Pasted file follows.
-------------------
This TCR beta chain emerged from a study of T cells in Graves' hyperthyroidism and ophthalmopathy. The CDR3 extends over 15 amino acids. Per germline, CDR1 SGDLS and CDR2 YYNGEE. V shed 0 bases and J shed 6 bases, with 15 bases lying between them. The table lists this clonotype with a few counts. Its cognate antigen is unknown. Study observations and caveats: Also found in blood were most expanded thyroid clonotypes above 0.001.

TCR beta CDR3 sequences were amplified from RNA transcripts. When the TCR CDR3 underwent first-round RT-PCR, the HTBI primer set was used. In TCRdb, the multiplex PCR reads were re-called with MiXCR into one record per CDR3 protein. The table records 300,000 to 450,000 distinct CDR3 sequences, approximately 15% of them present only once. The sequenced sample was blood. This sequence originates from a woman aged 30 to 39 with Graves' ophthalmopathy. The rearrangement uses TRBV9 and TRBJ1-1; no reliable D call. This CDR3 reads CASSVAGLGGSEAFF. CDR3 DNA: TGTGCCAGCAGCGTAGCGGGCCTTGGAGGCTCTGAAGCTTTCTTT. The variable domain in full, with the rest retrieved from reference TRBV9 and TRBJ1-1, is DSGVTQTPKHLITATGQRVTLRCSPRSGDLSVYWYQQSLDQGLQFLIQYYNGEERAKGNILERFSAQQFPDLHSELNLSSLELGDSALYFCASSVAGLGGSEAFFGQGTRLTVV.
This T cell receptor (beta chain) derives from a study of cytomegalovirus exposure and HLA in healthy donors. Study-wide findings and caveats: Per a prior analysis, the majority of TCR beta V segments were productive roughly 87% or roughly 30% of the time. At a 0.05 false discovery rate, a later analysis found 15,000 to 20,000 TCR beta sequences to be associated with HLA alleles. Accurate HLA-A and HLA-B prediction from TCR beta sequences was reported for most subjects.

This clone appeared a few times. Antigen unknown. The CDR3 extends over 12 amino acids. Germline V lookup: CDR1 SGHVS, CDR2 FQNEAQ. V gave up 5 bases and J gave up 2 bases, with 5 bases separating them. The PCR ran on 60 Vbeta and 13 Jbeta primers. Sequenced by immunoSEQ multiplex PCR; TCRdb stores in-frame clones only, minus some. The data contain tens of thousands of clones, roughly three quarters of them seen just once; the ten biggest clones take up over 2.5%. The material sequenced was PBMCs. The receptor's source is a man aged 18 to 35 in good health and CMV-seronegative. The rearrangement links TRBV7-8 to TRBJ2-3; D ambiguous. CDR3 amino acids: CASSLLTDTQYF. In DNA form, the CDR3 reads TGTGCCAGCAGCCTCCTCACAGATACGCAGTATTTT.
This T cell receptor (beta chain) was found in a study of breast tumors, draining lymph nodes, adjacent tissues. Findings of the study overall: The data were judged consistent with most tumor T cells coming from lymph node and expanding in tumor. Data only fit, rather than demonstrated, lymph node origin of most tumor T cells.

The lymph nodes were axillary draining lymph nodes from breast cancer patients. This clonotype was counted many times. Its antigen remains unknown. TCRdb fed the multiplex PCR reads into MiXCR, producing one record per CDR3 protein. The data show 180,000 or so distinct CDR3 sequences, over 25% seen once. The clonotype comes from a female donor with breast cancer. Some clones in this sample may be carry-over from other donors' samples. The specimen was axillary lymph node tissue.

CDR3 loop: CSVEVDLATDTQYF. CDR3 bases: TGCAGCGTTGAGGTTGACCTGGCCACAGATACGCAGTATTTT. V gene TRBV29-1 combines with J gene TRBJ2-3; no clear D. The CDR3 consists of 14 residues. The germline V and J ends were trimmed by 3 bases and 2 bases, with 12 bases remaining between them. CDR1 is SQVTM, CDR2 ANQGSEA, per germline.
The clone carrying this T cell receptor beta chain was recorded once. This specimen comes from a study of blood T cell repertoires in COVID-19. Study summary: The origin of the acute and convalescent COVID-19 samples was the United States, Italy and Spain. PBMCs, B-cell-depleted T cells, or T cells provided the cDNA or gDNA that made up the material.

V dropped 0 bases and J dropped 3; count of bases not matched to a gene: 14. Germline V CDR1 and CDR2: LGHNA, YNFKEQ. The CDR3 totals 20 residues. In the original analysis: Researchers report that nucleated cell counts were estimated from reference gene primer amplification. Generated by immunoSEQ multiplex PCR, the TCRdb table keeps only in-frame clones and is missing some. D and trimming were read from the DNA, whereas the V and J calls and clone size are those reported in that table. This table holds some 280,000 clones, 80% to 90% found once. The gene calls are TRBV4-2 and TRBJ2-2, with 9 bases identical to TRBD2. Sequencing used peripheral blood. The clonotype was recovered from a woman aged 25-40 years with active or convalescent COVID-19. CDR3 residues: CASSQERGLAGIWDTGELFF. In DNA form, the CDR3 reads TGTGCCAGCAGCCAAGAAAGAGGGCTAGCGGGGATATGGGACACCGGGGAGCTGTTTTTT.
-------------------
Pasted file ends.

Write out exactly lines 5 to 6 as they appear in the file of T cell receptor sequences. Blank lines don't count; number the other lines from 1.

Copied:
This T cell receptor (beta chain) was found in a study of breast tumors, draining lymph nodes, adjacent tissues. Findings of the study overall: The data were judged consistent with most tumor T cells coming from lymph node and expanding in tumor. Data only fit, rather than demonstrated, lymph node origin of most tumor T cells.

The lymph nodes were axillary draining lymph nodes from breast cancer patients. This clonotype was counted many times. Its antigen remains unknown. TCRdb fed the multiplex PCR reads into MiXCR, producing one record per CDR3 protein. The data show 180,000 or so distinct CDR3 sequences, over 25% seen once. The clonotype comes from a female donor with breast cancer. Some clones in this sample may be carry-over from other donors' samples. The specimen was axillary lymph node tissue.